WHERE TO START? How about this closeup of a Camas blossom in a park outside of Seattle? The park used to be a golf club, and efforts are being made to slowly return the landscape to native habitat. Hence the recently planted Camassia quamash, a local meadow flower that grew in such profusion centuries ago, that Lewis and Clark are said to have remarked that the flowers gave the appearance of a lake in the distance. An important food source, the bulbs were gathered and eaten by indigenous people, and like many native plants it has suffered from habitat destruction. Now it’s often seen in perennial gardens.
At the other end of the flowers-that-gain-our-respect spectrum are dandelions. The first crop has gone to seed, presenting macro photography opportunities. This one wore a glittering skirt of morning dew:
This pretty little bud is another native that’s been planted here and there in the park, the Western Columbine, or Aquilegia formosa. You may have seen it in gardens:
Squatting down in the wet grass and peering through it, as if you were a mouse, brings rewards. So does looking up.
This is our native Vine maple, Acer circinatum, a slight tree with delicate branches and many-lobed leaves. Maples have tiny flowers in Spring – here, they make shadow play on the new leaves. Huge old willows in the park have taken a beating over the years, but the dead branches are left for the wildlife.
Time to stroll along the willow-draped boardwalk to the water –
On lake Washington, which hooks around to form a sheltered bay here at Juanita Bay Park, the water lily leaves have grown large enough to provide a resting spot for a weary frog, but aren’t quite big enough yet for the little Pied-billed Grebes, which will soon build nests on and among the lily pads.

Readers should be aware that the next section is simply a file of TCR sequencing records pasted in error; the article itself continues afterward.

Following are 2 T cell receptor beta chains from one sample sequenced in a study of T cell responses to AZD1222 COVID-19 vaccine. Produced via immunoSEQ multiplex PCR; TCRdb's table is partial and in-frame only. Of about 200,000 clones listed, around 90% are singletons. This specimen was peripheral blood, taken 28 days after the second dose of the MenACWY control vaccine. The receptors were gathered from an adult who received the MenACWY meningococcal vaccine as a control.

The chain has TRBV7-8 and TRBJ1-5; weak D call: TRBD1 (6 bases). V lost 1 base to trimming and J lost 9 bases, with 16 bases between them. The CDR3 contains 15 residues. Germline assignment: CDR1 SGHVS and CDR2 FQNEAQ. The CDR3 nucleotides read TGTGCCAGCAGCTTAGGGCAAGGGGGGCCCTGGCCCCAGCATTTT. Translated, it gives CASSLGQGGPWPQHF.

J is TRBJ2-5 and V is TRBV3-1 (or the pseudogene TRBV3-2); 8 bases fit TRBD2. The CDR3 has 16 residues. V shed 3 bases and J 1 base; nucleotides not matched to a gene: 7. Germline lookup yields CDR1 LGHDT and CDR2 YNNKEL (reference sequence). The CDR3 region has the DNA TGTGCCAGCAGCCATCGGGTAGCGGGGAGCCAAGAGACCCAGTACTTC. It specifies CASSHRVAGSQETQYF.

A pair of Wood Ducks, which nest in trees, scoots across the water. By this time the sun is glaring on the water and without a long lens, I can barely get a usable image. But you get the idea – they are eye-popping birds!
As a pair of Bald eagles looks on from their post atop an empty osprey nest platform, a Mallard mother shepherds her little entourage of ten ducklings across the bay. She passes directly underneath them, but they’re uninterested in the foraging family.
The abundant Western Painted turtles are safe from most predators and have reappeared on logs across the bay after spending winter in the mud. It’s very amusing when a heavier fellow climbs on board and the whole crew has to grab tight as the log starts to roll. Plop, plop, splash, as they fall in…
(Google log-rolling turtles and you’ll see some funny videos).
After the walking and bending and all, it felt good to flop down on a bench and, legs splayed, lean back into the sun…
In a few days I’m off to New York. It’s been over three years since I’ve been back and I feel out of touch. I’m looking forward to being around familiar places, sounds, smells (?), and people. But I’m kicking myself just a bit for leaving at the height of Spring.